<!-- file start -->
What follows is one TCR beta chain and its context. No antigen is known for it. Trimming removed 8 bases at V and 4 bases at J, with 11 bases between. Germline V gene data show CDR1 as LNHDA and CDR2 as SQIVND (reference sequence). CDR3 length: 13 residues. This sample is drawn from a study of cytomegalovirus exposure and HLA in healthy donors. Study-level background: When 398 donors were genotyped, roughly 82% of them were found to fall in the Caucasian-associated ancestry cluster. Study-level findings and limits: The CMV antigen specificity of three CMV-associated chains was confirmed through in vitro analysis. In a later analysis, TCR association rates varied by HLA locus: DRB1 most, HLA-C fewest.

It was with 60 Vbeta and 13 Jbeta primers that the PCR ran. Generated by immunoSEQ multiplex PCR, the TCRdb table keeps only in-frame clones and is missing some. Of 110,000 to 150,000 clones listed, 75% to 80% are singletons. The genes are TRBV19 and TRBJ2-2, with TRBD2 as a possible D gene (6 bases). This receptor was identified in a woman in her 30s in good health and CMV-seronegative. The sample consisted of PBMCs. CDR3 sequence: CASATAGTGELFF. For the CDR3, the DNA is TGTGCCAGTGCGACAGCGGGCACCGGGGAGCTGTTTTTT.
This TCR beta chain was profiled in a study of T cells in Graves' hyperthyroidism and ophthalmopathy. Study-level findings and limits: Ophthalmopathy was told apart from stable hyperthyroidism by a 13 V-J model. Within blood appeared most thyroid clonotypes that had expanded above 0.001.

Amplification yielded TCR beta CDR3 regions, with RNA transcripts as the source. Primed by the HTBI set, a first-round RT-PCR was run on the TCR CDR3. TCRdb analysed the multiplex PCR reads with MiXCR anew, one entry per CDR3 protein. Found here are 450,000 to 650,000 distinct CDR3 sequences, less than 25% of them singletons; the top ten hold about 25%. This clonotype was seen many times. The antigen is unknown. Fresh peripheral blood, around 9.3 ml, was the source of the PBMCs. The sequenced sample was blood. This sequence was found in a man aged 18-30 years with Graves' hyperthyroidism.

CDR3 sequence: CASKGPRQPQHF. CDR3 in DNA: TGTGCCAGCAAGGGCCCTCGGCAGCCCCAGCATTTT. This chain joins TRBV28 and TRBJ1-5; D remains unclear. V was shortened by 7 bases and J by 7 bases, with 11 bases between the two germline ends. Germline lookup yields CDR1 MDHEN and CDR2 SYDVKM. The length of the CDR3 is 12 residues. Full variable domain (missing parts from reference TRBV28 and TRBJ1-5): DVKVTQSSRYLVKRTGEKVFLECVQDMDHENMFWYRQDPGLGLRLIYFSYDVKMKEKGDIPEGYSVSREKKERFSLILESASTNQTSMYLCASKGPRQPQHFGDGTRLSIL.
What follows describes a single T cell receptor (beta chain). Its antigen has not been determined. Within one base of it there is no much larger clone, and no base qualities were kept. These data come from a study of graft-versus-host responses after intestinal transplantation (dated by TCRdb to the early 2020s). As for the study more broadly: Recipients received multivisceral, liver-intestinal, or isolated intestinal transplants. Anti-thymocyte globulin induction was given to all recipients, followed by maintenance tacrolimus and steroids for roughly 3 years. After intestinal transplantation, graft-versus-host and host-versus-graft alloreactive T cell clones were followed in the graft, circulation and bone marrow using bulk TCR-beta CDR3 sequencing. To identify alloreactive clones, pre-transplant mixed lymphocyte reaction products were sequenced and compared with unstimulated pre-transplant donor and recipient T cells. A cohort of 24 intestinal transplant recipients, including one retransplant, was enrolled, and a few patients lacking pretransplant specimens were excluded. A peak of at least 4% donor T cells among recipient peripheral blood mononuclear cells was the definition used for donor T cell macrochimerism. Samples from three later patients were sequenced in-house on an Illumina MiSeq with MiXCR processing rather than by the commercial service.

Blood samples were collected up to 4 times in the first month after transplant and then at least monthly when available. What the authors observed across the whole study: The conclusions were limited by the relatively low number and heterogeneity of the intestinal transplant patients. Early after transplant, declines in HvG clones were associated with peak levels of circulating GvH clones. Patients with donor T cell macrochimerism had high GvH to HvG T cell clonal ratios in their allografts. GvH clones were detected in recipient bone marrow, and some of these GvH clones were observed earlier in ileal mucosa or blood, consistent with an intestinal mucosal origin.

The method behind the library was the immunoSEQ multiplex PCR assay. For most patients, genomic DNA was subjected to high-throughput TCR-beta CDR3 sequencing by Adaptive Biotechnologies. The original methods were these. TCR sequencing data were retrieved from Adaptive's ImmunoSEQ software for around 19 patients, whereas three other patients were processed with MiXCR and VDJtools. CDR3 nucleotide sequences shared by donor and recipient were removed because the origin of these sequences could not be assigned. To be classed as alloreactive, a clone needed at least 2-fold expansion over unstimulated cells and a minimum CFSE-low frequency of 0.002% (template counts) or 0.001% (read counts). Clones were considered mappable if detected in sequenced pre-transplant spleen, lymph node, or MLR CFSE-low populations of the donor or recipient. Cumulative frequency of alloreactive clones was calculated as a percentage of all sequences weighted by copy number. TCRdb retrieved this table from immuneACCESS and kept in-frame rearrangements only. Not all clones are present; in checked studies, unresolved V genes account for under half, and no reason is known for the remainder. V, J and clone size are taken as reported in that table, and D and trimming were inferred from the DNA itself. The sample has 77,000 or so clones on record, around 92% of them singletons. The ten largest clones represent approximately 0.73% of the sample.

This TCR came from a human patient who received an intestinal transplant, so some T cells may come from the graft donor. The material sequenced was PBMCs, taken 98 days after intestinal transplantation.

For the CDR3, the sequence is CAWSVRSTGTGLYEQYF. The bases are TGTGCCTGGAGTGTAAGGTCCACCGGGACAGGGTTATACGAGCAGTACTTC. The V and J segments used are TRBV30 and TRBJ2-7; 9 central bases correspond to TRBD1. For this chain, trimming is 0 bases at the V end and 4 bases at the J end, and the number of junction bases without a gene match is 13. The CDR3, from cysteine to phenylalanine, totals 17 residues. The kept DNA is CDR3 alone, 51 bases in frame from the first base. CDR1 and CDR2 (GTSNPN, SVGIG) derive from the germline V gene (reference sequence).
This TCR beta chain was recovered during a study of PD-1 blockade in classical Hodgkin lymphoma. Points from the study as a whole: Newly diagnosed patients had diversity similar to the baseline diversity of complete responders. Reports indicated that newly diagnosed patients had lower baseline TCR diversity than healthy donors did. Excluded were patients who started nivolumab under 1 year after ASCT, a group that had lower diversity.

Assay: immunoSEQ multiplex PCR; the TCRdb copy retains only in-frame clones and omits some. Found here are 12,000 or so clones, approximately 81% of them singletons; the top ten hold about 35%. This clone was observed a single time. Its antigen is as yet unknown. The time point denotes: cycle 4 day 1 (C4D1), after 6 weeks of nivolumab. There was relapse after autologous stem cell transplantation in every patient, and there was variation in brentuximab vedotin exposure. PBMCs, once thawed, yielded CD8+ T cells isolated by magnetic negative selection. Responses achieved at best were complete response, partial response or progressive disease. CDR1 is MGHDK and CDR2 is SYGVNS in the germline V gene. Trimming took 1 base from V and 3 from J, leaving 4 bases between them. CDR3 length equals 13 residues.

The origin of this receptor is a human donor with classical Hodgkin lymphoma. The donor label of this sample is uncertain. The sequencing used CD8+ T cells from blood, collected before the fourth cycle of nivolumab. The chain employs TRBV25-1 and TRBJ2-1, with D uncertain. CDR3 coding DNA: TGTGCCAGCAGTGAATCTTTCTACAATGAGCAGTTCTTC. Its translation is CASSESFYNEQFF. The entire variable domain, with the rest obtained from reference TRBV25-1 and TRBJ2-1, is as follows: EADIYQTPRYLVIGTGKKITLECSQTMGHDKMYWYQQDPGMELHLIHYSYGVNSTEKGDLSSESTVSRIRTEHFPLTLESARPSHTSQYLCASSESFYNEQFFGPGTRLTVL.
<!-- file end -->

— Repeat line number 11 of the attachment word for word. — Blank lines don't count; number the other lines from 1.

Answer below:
This TCR beta chain was recovered during a study of PD-1 blockade in classical Hodgkin lymphoma. Points from the study as a whole: Newly diagnosed patients had diversity similar to the baseline diversity of complete responders. Reports indicated that newly diagnosed patients had lower baseline TCR diversity than healthy donors did. Excluded were patients who started nivolumab under 1 year after ASCT, a group that had lower diversity.